Four Things I Learned in My First Trimester
Some Experience and Advice from One to Another...
As someone who is in their 14th week of their first pregnancy, I can readily and easily say that this has been one of the most confusing, exciting, yet terrifying and stressful times of my life. Ranging from horrible morning sickness, to only eating potatoes, to complete meltdowns over silly things, I’ve experienced quite a few things in my first trimester. Some of which, I was and was not prepared for. So, I’ve decided I’d share some of the wisdom I’ve gained in the past weeks to those who might feel just as lost as I did and still do.
1. You will vomit at one point or another.
If you’re one of the lucky ones who somehow escapes getting sick altogether, or has literal morning sickness then is able to go about your day, I hope that luck stays with you. But 80-90 percent of women experience nausea and vomiting during their pregnancy, so I implore you to prepare in any way you can. There are ways you can prepare for what's to come, like buying Saltines and broth ahead of time for you to have (or attempt to have) when you just can’t keep real food down.
2. If you feel like you need to go the hospital, go.
I was told by my mother and my husband that my nausea will soon wane and I will be able to eat and live my life again. That was around nine weeks, when morning sickness is supposed to be around its peak, and I had already been sick for about three weeks by then, keeping what seemed to be the bare minimum down. Then, around 12 weeks, I still wasn’t better and I was hearing the same crap I was told at nine weeks. I was becoming overly concerned for my health, especially since my retching, became more violent and hurtful to my body. At one point I broke down and made my husband take me to the ER, where they gave me fluids and ran a urine sample and took blood to make sure I was alright. I promise, the doctor will not be aggravated by you going in. Even if for some ungodly reason they are, you’re trying to ensure your safety and health, which obviously has declined.
I put off going because I didn’t want to be that pregnant patient that makes it seem like she can’t handle some puking and I regret it. Listen to your body. If something feels wrong, and you can’t contact your OB\GYN, go to the hospital.
3. You probably won’t feel like yourself for quite a while.
Just before I found out I was pregnant, I was leading a pretty busy life. My husband and I just moved, I was about to look for a second part-time job, I was in the middle of a term in college all while still playing the role of housewife. Then I found out I was pregnant and literally everything changed. I no longer could work two jobs due to my husband and I being concerned for the strain it may have. I reduced my online classes from two down to one and I was out of work for two-and-a-half months due to morning sickness.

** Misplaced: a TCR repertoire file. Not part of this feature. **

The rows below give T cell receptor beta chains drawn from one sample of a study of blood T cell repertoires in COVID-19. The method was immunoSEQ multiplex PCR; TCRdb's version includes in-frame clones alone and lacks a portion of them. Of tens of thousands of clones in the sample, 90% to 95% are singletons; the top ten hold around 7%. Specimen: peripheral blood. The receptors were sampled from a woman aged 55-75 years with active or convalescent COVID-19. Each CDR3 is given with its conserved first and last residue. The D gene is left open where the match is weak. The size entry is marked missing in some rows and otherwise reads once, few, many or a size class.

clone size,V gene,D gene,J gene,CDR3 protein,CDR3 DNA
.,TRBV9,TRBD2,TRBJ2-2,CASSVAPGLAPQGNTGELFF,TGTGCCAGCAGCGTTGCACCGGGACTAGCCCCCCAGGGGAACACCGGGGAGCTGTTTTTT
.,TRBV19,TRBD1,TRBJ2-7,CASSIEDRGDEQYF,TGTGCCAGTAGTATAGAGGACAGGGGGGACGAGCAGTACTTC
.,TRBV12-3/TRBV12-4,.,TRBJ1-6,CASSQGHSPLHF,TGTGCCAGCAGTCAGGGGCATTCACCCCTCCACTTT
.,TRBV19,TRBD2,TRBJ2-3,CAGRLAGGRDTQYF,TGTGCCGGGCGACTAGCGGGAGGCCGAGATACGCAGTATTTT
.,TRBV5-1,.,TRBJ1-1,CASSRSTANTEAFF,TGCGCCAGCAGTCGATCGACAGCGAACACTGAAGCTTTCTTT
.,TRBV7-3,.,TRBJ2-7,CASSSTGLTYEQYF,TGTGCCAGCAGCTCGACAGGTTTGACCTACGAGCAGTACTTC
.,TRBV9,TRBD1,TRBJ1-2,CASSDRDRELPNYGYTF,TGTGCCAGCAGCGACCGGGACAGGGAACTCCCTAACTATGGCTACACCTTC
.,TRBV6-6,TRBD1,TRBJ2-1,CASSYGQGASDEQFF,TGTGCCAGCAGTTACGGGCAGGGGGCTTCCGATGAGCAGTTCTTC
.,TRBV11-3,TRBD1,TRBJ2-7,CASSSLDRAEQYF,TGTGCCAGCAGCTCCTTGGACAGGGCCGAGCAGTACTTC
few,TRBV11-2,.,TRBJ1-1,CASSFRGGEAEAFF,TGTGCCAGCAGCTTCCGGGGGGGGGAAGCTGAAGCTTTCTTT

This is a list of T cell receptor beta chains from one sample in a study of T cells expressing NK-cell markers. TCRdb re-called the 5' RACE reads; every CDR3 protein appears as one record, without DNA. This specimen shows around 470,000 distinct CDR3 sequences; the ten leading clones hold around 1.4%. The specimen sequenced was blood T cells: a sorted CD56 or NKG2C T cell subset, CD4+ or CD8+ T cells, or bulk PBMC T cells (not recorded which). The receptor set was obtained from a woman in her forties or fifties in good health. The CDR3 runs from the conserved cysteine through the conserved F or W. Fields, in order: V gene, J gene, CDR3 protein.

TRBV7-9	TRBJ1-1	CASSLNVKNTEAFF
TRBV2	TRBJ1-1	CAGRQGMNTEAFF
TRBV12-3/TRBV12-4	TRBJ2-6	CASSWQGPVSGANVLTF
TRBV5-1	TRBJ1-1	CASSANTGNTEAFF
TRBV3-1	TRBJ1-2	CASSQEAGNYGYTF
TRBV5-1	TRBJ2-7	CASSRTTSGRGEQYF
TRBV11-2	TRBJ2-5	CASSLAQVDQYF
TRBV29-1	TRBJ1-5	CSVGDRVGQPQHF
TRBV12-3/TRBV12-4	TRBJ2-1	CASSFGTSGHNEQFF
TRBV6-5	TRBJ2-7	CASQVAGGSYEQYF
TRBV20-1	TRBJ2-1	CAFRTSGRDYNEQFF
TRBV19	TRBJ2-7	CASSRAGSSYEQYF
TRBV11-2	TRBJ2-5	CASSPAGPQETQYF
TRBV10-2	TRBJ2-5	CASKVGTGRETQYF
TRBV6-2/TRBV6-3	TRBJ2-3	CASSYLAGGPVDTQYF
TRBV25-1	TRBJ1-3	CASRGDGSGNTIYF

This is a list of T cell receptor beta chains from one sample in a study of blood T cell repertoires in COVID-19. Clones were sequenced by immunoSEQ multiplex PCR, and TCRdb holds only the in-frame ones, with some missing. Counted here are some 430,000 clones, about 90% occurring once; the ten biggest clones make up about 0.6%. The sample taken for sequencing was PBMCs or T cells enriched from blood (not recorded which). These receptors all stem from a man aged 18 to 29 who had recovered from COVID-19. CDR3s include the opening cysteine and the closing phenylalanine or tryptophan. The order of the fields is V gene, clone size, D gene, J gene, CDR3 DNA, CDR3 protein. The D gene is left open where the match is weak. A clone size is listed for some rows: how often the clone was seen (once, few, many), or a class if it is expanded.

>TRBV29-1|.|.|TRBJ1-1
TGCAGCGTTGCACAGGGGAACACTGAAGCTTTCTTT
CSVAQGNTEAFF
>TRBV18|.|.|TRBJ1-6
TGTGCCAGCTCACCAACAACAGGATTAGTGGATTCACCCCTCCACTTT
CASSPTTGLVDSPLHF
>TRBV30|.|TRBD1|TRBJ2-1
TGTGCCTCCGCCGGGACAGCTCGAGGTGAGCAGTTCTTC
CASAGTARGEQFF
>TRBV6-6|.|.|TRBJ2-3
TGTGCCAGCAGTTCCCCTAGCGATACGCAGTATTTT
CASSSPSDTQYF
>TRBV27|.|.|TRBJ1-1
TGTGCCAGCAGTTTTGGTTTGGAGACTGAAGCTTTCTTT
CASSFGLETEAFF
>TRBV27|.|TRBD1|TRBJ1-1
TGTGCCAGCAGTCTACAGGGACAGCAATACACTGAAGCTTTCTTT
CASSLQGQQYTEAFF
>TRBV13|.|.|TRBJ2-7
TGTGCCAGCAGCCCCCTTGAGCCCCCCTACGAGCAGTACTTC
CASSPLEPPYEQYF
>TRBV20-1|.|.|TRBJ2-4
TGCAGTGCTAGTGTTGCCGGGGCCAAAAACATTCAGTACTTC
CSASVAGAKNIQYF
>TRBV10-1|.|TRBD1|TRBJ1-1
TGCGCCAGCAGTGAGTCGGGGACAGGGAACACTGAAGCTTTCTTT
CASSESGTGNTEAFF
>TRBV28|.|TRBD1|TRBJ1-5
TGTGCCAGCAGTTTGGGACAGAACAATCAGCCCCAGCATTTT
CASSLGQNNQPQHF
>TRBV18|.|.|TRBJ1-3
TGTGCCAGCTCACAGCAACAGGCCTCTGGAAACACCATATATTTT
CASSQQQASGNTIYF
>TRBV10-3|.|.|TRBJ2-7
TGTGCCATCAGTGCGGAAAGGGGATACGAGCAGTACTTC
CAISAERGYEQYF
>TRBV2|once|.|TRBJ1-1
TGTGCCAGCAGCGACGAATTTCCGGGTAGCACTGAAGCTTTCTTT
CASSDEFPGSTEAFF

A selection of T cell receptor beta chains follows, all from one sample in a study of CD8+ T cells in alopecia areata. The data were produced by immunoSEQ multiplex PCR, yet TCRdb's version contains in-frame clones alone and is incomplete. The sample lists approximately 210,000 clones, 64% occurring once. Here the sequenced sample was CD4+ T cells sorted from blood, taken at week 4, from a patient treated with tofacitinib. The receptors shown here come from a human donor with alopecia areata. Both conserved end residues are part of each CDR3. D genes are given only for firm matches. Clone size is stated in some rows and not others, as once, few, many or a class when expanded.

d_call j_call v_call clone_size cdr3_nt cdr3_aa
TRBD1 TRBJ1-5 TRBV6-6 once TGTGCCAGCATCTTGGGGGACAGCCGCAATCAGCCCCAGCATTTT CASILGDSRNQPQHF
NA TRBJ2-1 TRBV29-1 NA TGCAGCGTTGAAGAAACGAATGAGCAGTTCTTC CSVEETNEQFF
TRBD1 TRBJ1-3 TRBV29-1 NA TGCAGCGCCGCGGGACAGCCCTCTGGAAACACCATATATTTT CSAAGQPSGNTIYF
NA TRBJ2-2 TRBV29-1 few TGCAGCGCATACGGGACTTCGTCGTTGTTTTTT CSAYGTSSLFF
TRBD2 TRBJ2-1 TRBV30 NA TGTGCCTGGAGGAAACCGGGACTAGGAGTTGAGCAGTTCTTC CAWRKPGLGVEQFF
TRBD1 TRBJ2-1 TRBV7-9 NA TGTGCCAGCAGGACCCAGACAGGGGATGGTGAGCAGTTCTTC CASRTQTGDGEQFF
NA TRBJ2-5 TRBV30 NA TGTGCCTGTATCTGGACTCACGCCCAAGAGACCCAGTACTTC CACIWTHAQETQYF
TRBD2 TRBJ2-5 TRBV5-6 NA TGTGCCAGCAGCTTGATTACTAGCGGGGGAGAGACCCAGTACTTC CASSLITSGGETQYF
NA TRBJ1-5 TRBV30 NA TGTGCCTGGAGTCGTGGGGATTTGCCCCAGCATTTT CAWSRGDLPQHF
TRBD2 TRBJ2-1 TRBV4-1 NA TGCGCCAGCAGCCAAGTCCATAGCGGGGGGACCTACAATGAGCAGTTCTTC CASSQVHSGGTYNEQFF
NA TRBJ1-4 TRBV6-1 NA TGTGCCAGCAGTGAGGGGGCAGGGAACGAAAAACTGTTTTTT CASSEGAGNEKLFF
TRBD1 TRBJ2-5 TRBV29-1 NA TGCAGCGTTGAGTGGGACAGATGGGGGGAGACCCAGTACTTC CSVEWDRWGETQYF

As you can imagine, I also was not cooking, cleaning, or even really getting out of bed. Even now I still don’t completely feel like myself, but I’m getting there. It wasn’t like me to not be active and to lay in bed and sleep all day. But I literally could not do anything else. You may very possibly be feeling the same way, maybe under different circumstances. Either way, when the hill of your first trimester is behind you, you will feel like yourself again. Perhaps not completely, since your body is changing in ways it never has before, but for the most part your spark will return.
4. Support is everything.
If it wasn’t for my husband doting on me during my first trimester, it probably would have killed me. He was there for me as much as he could be—whether it was comforting me as I threw up at 3 AM when he had work in a few hours, calling me when he got off work to see if I needed anything as he made his way home, and just all around being so supportive and loving to me and the little bundle of cells growing in my belly.
My mom was a huge support too, cleaning my house for me sometimes, keeping me company while my husband was at work, cooking for us (even though my husband primarily ate rather than me), and like my husband, offering a shoulder when I needed it. It doesn’t matter who you rely on – mother, father, sibling, aunt/uncle, friend, spouse...
The support is so crucial to surviving one of the hardest times of your pregnancy. Even if you’re not sick, it’s still important to have someone to confide in when you feel not-so confident about becoming a parent, or when you have other worries. Being pregnant changes you in ways that are near impossible to explain, but knowing you have someone who will listen and try to understand anyway goes a long way.
I hope this has helped you in some way, shape, or form and let you know that if you’re experiencing anything I talked about, then you are not alone. Better days are soon to come, if so, and there are many support groups you can join to talk to others who may have experienced some of the same things you are/have and can bring you peace of mind. Good luck, and congrats on your little one!